Historic levels of violence across Baltimore and a police department battered by scandal prompted Mayor Catherine Pugh to remove Kevin Davis as Baltimore’s police commissioner on Friday.

Pugh appointed department veteran Darryl DeSousa, the top commander in the department’s patrol bureau, to replace Davis.

Darryl DeSousa, Newly Appointed Baltimore City Police Commissioner

The move came after the city endured another record year of homicides, as well as a rash of violent street robberies and carjackings that only cemented the city’s reputation as a community beset by crime.   

At a City Hall press conference to announce Davis’ firing, Pugh expressed frustration with recent efforts to tackle crime.

“I’m impatient, we need violence reduction, we need the numbers to go down faster than they are,” Pugh said.

DeSousa is a native of Queens, N.Y. and a graduate of Morgan State University. He has served in a variety of capacities during his 30-year career with the department, including stints as the Northeast district commander and deputy commissioner. He promised immediate change in the force’s crime-fighting strategy, including the immediate launch of a plan to flood crime “hotspots” with extra officers.  

“My plan is to immediately put more uniformed officers on the streets,” DeSousa said.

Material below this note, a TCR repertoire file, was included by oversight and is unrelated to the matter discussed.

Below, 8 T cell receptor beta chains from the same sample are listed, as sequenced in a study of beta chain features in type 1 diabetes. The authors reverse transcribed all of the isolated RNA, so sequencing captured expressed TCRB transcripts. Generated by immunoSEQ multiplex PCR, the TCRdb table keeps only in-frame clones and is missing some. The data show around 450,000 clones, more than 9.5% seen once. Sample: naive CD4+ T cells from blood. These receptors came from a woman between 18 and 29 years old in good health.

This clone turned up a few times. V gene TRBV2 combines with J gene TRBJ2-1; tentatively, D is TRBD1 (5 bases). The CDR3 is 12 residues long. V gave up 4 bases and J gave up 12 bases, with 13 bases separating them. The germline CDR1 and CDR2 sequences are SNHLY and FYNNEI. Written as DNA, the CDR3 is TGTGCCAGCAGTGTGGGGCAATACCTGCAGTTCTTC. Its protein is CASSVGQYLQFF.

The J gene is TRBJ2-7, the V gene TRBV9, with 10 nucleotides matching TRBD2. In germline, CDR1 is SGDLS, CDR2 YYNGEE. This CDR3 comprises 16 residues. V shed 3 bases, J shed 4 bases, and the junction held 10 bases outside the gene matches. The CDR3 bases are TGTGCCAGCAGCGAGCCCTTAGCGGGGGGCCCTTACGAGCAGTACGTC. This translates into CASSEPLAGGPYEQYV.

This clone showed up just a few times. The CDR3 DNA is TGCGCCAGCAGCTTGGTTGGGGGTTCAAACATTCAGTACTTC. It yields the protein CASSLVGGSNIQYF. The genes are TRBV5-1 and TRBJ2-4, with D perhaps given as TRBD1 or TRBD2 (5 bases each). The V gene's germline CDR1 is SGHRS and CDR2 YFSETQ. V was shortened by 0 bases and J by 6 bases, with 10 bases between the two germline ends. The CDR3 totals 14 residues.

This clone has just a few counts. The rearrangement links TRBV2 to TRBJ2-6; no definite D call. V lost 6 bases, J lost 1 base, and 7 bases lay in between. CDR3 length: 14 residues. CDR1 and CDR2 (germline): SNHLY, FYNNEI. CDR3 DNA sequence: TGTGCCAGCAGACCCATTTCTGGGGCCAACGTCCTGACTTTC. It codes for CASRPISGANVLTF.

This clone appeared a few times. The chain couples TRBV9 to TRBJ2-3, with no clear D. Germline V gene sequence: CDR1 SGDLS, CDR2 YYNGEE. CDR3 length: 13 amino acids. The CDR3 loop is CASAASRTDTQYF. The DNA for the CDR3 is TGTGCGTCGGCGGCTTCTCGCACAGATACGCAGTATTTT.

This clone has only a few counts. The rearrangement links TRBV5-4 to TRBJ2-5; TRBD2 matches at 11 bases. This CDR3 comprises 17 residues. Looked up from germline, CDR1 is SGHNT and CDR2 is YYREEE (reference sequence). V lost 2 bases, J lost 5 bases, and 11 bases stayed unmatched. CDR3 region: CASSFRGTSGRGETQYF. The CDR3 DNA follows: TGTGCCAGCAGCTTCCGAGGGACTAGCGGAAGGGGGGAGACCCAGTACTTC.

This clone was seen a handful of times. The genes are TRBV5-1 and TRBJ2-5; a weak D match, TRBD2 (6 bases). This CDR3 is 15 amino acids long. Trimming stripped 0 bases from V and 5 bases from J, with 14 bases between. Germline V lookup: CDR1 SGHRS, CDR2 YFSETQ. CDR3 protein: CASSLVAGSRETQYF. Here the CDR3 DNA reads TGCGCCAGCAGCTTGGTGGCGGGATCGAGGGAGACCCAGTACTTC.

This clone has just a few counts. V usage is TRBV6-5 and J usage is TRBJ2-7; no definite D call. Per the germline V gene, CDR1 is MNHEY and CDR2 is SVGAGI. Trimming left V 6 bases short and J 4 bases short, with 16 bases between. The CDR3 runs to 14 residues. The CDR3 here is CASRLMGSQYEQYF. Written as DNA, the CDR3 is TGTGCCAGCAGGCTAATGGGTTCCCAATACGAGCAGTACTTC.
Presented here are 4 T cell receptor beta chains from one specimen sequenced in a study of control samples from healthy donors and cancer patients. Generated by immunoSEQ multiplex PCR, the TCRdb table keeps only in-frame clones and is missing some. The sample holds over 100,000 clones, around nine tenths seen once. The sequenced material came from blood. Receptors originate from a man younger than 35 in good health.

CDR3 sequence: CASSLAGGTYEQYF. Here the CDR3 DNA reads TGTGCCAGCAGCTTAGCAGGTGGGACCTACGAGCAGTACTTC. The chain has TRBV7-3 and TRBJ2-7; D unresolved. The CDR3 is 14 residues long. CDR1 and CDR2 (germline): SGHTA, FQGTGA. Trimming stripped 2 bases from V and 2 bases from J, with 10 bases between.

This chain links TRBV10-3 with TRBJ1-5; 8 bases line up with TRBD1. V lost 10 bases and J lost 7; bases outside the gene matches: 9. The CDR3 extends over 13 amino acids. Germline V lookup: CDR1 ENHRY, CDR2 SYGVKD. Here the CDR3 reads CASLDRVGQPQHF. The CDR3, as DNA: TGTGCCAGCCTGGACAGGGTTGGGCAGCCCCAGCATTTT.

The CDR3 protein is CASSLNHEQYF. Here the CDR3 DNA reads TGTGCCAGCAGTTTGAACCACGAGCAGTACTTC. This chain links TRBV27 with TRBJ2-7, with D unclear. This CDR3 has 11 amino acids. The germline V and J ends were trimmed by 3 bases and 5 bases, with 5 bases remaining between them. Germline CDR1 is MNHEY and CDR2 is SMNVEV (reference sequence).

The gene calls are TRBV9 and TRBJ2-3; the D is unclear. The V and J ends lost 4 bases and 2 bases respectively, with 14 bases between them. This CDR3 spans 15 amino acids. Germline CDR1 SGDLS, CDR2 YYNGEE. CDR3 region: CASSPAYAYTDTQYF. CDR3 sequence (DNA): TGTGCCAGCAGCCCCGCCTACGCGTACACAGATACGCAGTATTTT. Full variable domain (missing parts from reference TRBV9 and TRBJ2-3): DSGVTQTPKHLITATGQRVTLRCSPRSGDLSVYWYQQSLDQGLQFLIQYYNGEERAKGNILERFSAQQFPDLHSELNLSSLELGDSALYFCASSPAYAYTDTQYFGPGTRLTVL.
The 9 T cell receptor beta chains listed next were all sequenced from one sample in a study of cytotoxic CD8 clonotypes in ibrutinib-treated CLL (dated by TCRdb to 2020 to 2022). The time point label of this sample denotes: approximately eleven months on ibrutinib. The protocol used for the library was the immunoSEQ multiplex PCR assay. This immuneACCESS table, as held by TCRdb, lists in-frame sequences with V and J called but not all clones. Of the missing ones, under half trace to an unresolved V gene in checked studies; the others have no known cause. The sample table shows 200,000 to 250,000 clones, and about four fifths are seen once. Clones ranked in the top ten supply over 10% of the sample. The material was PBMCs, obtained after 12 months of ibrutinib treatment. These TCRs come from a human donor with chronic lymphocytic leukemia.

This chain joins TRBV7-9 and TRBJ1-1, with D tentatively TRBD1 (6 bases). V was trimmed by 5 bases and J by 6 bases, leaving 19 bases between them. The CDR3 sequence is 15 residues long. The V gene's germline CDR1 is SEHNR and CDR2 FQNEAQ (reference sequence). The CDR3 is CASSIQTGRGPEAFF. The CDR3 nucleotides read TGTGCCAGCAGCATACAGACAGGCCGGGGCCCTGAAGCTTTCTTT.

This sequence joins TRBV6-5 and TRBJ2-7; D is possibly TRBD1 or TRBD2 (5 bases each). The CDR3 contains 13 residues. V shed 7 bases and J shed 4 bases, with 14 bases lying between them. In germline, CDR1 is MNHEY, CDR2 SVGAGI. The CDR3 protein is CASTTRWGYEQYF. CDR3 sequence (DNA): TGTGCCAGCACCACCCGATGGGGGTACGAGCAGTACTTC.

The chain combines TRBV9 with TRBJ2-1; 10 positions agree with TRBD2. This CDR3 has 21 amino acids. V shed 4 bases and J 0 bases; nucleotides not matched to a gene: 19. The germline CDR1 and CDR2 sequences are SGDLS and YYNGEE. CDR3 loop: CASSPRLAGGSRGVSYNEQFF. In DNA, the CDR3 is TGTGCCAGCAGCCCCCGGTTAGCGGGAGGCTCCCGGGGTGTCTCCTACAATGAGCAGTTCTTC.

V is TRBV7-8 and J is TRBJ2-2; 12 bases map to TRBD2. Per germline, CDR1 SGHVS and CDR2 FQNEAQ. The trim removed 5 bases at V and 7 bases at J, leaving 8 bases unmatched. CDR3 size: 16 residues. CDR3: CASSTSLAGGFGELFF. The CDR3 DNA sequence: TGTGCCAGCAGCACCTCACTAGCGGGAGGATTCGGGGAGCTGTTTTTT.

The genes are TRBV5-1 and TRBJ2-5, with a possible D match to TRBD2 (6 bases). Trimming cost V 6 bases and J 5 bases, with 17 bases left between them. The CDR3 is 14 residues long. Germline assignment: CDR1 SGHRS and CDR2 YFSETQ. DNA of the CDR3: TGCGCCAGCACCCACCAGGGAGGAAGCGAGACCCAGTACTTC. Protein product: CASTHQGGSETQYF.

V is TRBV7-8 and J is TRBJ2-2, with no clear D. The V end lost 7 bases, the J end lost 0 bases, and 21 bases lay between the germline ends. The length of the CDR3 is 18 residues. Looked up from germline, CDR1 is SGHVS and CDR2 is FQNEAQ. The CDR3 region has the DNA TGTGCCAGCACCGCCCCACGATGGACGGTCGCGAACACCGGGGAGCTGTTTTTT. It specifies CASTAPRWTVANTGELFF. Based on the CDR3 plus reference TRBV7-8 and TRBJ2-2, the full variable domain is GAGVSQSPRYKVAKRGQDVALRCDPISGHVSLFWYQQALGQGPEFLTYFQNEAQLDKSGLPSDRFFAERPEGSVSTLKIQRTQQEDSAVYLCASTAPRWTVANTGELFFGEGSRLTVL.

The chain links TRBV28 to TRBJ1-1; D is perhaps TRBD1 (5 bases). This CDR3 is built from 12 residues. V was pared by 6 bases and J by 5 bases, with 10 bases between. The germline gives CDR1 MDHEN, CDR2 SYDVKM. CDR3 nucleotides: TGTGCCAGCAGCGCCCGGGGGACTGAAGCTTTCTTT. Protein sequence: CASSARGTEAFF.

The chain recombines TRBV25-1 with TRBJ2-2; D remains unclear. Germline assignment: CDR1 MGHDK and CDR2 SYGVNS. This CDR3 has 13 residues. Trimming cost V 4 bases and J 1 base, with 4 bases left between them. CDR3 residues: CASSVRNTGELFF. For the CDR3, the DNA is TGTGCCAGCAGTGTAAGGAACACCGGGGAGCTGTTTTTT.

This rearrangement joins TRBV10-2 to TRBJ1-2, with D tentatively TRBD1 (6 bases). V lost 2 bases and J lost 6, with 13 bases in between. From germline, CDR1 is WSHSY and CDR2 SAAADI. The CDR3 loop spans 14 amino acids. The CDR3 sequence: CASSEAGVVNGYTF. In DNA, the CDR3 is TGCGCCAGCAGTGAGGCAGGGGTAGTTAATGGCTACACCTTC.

“Today we have an initiative that (officially) started about 30 minutes ago and is specifically designed to reduce violence,” he added, describing a roll-out of additional officers throughout the day Friday who would be situated in areas prone to violence.  

Looming over Davis’ ousting are lingering questions about the stalled investigation into the shooting death of Detective Sean Suiter, who was shot in the head in a West Baltimore alley in November.

Police initially said Suiter was the victim of a lone gunman, described as a Black male wearing a jacket with a white stripe. It was later revealed that Suiter was set to testify in front of a federal grand jury as part of a widening investigation into the Gun Trace Task Force, a rogue police unit accused of robbing residents, dealing drugs, and stealing overtime.

Asked if the case had any effect on her decision, Pugh was noncommittal.

“My decision is based upon the fact that we need to get these numbers down,” she said.

Initial reaction to the change from inside the department was positive. Sgt. Louis Hopson, who filed a landmark civil rights lawsuit against the department alleging discrimination against Black officers, said the move was a step in the right direction.  

“I think it’s an excellent move for a police department that has been reeling,” he told The AFRO. “Our hope is that he rights the ship.”

Hopson also serves on the board of the Vanguard Justice Society, an organization that represents Black police officers in Baltimore. He said he believes DeSousa will be able to mend the department’s fraught relationship with the community that has been the primary roadblock in reducing violence.   

“He’s very well respected,” Hopson said. “I think he truly understands the department and the people of Baltimore.”